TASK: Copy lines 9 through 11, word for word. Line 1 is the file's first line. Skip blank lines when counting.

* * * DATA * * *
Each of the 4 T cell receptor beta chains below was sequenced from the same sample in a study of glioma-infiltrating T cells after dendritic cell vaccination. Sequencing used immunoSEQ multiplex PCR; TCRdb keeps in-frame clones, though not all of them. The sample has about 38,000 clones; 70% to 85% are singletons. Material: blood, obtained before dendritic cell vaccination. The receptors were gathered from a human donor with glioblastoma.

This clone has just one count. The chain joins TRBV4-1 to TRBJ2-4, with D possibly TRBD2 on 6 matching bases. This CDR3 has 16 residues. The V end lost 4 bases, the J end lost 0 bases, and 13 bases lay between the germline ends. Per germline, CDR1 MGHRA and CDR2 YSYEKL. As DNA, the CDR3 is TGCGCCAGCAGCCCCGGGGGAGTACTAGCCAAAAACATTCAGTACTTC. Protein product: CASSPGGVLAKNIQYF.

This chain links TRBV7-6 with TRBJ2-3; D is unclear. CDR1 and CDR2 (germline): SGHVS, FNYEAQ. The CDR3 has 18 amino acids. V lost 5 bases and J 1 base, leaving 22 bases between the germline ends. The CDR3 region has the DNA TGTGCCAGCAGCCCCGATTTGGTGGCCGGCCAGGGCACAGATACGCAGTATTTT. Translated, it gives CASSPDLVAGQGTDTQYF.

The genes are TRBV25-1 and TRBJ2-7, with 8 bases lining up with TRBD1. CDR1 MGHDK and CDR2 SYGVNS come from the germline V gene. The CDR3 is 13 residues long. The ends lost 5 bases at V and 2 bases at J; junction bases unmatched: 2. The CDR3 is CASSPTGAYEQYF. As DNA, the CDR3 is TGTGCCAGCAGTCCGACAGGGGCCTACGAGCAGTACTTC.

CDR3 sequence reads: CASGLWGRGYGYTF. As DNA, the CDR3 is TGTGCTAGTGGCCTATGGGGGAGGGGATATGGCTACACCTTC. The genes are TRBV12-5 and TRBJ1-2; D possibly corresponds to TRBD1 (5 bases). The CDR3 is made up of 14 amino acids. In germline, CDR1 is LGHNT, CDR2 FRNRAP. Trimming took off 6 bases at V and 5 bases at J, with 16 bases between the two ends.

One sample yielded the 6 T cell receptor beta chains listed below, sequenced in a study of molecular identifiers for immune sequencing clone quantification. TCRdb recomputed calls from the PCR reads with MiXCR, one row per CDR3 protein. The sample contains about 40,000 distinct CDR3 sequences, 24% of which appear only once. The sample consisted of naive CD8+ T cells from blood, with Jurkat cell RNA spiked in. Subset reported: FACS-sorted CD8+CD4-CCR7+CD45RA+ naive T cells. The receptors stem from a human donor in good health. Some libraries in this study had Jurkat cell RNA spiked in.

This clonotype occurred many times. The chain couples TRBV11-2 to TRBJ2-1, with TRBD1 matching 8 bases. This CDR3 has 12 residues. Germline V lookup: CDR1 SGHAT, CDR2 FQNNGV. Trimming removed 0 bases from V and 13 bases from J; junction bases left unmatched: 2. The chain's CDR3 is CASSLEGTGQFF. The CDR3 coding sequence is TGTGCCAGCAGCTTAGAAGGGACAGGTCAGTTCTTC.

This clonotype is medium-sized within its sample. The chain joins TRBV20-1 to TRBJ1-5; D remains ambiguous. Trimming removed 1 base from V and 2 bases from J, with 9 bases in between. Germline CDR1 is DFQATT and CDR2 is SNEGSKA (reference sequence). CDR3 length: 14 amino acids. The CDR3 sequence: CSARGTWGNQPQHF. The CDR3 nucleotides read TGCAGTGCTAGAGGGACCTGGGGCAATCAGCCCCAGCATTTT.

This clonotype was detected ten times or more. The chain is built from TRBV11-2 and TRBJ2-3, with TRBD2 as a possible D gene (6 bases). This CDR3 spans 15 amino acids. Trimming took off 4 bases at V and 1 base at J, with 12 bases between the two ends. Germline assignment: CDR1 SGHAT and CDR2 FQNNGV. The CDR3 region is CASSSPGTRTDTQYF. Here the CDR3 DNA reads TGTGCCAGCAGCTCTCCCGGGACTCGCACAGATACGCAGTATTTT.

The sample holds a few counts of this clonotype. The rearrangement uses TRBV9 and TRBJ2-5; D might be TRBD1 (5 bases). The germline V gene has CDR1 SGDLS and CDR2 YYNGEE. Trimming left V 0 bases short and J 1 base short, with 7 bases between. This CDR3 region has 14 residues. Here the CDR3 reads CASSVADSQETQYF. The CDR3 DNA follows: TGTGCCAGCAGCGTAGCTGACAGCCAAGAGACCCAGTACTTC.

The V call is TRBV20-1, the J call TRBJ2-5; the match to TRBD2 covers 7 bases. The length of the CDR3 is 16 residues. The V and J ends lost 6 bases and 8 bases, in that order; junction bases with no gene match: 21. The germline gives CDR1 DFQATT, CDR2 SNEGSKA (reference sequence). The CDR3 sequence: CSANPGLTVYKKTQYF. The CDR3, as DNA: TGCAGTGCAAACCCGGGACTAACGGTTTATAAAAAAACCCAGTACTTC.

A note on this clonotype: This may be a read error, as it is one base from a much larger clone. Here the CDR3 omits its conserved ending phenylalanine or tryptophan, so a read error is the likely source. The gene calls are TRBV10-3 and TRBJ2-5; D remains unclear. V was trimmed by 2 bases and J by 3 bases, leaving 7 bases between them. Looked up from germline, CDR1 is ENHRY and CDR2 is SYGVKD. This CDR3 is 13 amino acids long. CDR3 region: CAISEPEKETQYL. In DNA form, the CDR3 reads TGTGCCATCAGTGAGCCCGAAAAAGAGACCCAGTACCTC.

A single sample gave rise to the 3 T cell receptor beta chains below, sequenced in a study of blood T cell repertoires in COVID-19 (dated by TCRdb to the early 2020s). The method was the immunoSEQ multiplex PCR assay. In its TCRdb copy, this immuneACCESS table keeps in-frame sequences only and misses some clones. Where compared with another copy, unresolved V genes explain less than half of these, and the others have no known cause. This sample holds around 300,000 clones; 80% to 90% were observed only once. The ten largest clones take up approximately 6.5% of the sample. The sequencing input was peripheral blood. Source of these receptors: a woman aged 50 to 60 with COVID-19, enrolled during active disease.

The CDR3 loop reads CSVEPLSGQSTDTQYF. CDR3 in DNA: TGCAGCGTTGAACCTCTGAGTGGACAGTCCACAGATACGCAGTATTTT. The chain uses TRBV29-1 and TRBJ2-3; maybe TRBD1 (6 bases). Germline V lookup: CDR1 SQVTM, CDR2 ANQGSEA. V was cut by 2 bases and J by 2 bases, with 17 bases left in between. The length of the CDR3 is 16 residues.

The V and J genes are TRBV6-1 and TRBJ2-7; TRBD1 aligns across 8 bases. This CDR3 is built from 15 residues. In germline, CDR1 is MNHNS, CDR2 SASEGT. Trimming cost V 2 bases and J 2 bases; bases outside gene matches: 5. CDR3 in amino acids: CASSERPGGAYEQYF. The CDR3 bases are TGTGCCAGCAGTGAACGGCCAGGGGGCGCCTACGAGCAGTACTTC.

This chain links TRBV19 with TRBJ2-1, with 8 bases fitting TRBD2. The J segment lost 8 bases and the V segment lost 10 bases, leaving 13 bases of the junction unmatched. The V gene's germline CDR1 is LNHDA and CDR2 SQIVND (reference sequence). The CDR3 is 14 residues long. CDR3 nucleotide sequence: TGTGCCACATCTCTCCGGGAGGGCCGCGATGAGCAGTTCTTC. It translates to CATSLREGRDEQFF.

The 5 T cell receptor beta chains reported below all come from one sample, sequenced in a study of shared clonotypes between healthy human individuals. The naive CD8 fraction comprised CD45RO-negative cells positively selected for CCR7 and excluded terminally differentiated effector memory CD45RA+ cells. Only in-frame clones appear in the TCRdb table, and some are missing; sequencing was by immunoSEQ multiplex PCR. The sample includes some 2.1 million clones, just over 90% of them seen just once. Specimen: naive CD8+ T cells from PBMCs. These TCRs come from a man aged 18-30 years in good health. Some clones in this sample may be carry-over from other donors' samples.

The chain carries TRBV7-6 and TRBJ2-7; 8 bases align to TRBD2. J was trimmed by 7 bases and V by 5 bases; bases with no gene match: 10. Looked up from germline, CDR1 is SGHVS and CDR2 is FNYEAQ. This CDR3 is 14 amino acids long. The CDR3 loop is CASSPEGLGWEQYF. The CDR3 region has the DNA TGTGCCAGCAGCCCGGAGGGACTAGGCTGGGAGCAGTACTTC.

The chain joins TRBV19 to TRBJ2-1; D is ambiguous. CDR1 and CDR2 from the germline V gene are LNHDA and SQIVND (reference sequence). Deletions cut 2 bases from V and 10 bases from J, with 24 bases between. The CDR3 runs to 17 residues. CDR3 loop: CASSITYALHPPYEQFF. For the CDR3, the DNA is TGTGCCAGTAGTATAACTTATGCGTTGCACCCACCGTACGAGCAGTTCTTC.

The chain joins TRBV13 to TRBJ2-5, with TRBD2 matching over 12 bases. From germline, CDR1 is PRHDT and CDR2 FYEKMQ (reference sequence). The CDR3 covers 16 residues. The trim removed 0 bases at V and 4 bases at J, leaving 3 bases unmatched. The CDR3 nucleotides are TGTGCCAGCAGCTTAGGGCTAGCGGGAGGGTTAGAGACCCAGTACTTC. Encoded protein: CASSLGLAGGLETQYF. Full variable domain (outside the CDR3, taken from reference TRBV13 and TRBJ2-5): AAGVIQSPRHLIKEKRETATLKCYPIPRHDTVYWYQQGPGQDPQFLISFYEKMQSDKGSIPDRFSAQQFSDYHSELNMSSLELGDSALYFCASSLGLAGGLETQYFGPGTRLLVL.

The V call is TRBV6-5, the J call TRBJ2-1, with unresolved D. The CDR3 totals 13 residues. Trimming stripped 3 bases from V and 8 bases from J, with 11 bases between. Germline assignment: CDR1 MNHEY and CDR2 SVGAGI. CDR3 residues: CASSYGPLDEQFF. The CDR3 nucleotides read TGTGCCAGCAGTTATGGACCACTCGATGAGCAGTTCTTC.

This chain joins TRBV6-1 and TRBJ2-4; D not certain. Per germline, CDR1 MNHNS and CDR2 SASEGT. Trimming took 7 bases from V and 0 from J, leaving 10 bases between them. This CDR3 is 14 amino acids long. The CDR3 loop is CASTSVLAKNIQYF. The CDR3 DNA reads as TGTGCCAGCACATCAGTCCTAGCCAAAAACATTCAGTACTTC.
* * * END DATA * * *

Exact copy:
This clonotype was detected ten times or more. The chain is built from TRBV11-2 and TRBJ2-3, with TRBD2 as a possible D gene (6 bases). This CDR3 spans 15 amino acids. Trimming took off 4 bases at V and 1 base at J, with 12 bases between the two ends. Germline assignment: CDR1 SGHAT and CDR2 FQNNGV. The CDR3 region is CASSSPGTRTDTQYF. Here the CDR3 DNA reads TGTGCCAGCAGCTCTCCCGGGACTCGCACAGATACGCAGTATTTT.

The sample holds a few counts of this clonotype. The rearrangement uses TRBV9 and TRBJ2-5; D might be TRBD1 (5 bases). The germline V gene has CDR1 SGDLS and CDR2 YYNGEE. Trimming left V 0 bases short and J 1 base short, with 7 bases between. This CDR3 region has 14 residues. Here the CDR3 reads CASSVADSQETQYF. The CDR3 DNA follows: TGTGCCAGCAGCGTAGCTGACAGCCAAGAGACCCAGTACTTC.

The V call is TRBV20-1, the J call TRBJ2-5; the match to TRBD2 covers 7 bases. The length of the CDR3 is 16 residues. The V and J ends lost 6 bases and 8 bases, in that order; junction bases with no gene match: 21. The germline gives CDR1 DFQATT, CDR2 SNEGSKA (reference sequence). The CDR3 sequence: CSANPGLTVYKKTQYF. The CDR3, as DNA: TGCAGTGCAAACCCGGGACTAACGGTTTATAAAAAAACCCAGTACTTC.